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Whistler Adaptive Sports Program is once again offering a wide range of winter sports, including skiing. Photo by Photo submitted
The organization offers accessible recreation opportunities for participants of all ages.
While many Whistler residents are tuning up their gear and counting down the days until their first run of the season, the Whistler Adaptive Sports Program (WASP) is gearing up for another season of providing recreation opportunities to those who may be facing barriers.
The local non-profit is currently seeking volunteers to help coach the wide variety of accessible winter sports and recreational programming that they facilitate for individuals with disabilities.
This year’s roster of programming, available for everyone aged three years or older, is set to include alpine skiing and snowboarding, nordic skiing and alpine ski racing, as well as indoor sports such as swimming lessons, strength and conditioning sessions and yoga.
And, according to WASP executive director Chelsey Walker, they’re all in high demand. “We’re very, very busy,” she said. “Most of our weekends are already waitlisted for ski and snowboard lessons.”
To that end, WASP is seeking 40 volunteers to coach ski and snowboard lessons alone. “We’re in a capacity building stage where we’ve grown significantly across a few different sports, and now we’re facing needing to increase our staffing… to deliver the demand for the programs,” Walker explained. “We’re looking for help with our nordic program and racing program, and if anyone has a swim background we’re always looking for an extra set of hands in the pool. Anyone who has an interest, really, can get in touch with us and we’ll find a good spot for them.”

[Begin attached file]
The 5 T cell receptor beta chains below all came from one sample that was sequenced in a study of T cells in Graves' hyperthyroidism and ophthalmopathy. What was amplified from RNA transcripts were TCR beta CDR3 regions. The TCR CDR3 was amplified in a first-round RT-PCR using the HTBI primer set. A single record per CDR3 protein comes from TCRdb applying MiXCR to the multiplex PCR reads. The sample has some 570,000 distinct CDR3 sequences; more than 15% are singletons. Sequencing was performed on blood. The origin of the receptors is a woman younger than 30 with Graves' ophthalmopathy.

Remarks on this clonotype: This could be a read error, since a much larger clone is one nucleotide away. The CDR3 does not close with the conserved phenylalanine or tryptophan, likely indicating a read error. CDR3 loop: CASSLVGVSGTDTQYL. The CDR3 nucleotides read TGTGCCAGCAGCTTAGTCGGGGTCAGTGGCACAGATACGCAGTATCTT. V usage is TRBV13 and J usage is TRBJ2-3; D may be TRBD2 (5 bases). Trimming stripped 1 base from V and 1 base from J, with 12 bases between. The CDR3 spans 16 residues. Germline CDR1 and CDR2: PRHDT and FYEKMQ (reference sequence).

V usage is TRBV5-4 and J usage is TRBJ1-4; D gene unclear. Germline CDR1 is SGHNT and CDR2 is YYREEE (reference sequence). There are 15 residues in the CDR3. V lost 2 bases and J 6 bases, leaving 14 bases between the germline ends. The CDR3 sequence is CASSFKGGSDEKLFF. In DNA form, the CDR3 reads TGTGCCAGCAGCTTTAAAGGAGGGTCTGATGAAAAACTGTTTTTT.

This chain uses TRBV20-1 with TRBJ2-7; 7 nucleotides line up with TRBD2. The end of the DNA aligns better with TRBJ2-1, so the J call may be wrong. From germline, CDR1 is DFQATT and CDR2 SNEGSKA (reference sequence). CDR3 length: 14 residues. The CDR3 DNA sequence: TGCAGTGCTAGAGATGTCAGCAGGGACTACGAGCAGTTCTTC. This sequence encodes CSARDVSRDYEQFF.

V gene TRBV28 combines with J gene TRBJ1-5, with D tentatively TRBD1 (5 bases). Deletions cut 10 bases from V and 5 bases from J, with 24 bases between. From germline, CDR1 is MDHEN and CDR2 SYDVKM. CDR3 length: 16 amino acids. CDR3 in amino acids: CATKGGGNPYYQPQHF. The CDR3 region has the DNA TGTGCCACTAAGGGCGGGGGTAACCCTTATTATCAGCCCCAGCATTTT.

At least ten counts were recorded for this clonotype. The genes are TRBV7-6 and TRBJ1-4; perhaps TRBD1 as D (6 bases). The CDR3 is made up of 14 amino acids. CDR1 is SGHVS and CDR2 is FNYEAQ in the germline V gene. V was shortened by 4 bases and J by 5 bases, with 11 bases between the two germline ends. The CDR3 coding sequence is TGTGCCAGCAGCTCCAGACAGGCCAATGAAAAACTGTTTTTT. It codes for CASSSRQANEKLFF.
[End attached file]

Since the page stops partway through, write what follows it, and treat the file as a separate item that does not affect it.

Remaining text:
While experience with one of the above-listed sports is considered an asset for volunteer applicants, WASP does provide training when it comes to working with the various populations they serve. “We also look for people who are flexible, who can work through plans A through Z and who can also think outside the box,” said Walker. “Our volunteer pool is actually quite diverse, which matches the diversity of the populations that we work with.”
Volunteer coach positions for WASP’s winter programs range in time commitment, from one hour per week for their nordic ski program to a minimum commitment of 23 full, seven-hour days over the course of the winter for weekend ski and snowboard lessons, though that minimum includes five training days.
In addition to helping people who might not otherwise have the chance gain access to recreation, volunteering for WASP as a ski and/or snowboard coach will also earn you the perk of a free season’s pass to Whistler Blackcomb.
But before the season begins, WASP, which accommodates approximately 600 participants on a year-round basis, is raising funds to ensure they can continue to offer the best possible experiences for their athletes. They’ve partnered with Cornucopia for the second year in a row, where they’re set to hold their second silent auction of the week during the Poured Grand Tasting event on Saturday (Nov. 19).
Last year’s fundraiser resulted in $30,000 for the organization. This year, Walker said the organization is hoping to break the $35,000 mark.
“By working all the different populations all ages it really sets us apart from other organizations working in a similar field,” she said. “I think that people really feel their dollar goes a long way when they’re contributing to Whistler Adaptive.”
Question, Whistler’s Award-Winning Newspaper (Megan Lalonde, November 14, 2016)